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On This Day: Nancy Wake Returns To France

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On this day (technically the night of 29th April, or the early morning of 30th April depending on your point of view) in 1944, an SOE agent named Nancy Wake was parachuted in to France. She already had a five million franc price on her head, had been captured and freed, and it had taken her six attempts to get out of France in the first place. To say she was returning to the lion's den would be a bit of an understatement. She is also, for many reasons, one of my favourite women in history.

Before The War

Nancy Wake was born in New Zealand but raised in Australia. As a teenager she moved to the USA, where she became a journalist, and then on to France, where she met and married a wealthy Frenchman named Henri Fiocca. When Germany invaded France she volunteered with the French Resistance as a courier, while she and her husband let their holiday home be used as a safe house for people trying to escape.

During The War

Wake became an absolute pain in the neck to the Gestapo. They named her "The White Mouse", and she was so effective that they issued a 5 million franc reward for her capture. Under increasing pressure as members of her network were arrested, she eventually chose to flee Marseille. Her husband opted to stay behind, and was eventually captured, tortured and executed by the Gestapo. Wake herself was arrested in Toulouse, but was freed after a friend claimed they were having an affair and her secretive behaviour was due to her worry her husband would find out. Had the Gestapo got hold of her they would have done the same to her as they did to her husband.

She eventually managed to escape France in to Spain, via the Pyrenees, and from there got a ship back to Britain. She promptly volunteered with SOE, nancy-wakewhere she earned high praise for both her attitude and abilities. She was then parachuted in to France, where she met up with a local network. Her role was to oversee the groups finances and handle the division of weapons and supplies dropped by the Allies, but she was soon helping recruit new members, plan and oversee operations, and eventually came to lead over 7000 men. She claimed that her greatest moment was cycling a 300 mile round trip to get new wireless codes. She also killed a German sentry to prevent him raising the alarm, and shot a woman who was a German spy. In total her team killed around 1400 Germans, while suffering only 100 casualties.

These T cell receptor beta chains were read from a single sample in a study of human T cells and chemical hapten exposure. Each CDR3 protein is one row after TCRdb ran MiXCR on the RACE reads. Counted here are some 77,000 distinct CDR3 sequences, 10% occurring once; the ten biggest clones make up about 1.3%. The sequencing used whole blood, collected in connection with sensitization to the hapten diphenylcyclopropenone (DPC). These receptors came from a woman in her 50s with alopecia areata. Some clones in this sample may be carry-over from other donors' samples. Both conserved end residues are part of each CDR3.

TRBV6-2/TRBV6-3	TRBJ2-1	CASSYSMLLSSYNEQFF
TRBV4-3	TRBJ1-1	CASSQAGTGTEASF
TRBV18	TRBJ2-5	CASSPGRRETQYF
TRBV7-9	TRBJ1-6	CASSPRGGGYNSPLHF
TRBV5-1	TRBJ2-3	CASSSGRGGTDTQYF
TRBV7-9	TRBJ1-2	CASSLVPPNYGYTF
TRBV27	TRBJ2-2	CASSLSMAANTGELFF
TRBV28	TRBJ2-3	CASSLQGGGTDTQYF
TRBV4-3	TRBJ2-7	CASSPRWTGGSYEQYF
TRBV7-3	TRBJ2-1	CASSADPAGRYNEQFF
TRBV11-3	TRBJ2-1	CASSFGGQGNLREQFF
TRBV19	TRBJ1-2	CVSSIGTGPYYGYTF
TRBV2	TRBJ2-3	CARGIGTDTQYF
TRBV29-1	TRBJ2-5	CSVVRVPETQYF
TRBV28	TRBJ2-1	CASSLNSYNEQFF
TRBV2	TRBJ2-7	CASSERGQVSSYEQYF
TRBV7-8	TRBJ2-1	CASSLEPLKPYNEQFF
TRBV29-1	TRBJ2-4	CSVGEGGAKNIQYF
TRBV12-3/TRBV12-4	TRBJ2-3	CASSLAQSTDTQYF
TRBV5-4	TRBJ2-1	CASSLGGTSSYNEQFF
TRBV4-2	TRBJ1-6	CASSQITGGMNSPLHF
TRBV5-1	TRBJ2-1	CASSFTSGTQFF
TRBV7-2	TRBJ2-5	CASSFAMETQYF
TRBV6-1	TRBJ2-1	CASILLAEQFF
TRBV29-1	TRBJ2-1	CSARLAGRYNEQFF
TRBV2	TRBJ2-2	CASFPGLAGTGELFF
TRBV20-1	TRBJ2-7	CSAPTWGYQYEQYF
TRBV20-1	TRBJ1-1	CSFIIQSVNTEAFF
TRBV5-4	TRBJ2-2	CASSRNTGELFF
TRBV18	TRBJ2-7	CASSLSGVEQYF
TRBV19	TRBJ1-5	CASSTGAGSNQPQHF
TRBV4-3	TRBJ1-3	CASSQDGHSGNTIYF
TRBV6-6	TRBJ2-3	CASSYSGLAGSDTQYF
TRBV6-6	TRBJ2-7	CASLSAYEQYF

Post-War

In the years after the war Nancy Wake was awarded multiple honours, including Britain's George Cross. It was only after the war that she found out her husband had been killed by the Gestapo. She spent several years back in Australia where she attempted a political career, returned to England where she met and married her second husband, and then moved back to Australia once again. After her second husband passed away Wake once more returned to England, where she spent the final years of her life. After her death in 2011 her ashes were scattered in the countryside near Montluçon, the French town close to where her team had operated.

In many ways I think that Nancy Wake is so often forgotten because she survived. Had she been caught and executed she would no doubt be remembered as a valiant heroine who died for the cause. But the fact that she came through the war without being killed doesn't diminish how brave she was. When she escaped to Britain, with a 5 million franc bounty still on her head, she could have simply settled there in relative safety. Instead she chose to join SOE and jump straight back in to danger, and that is why she is one of my favourite women in history.

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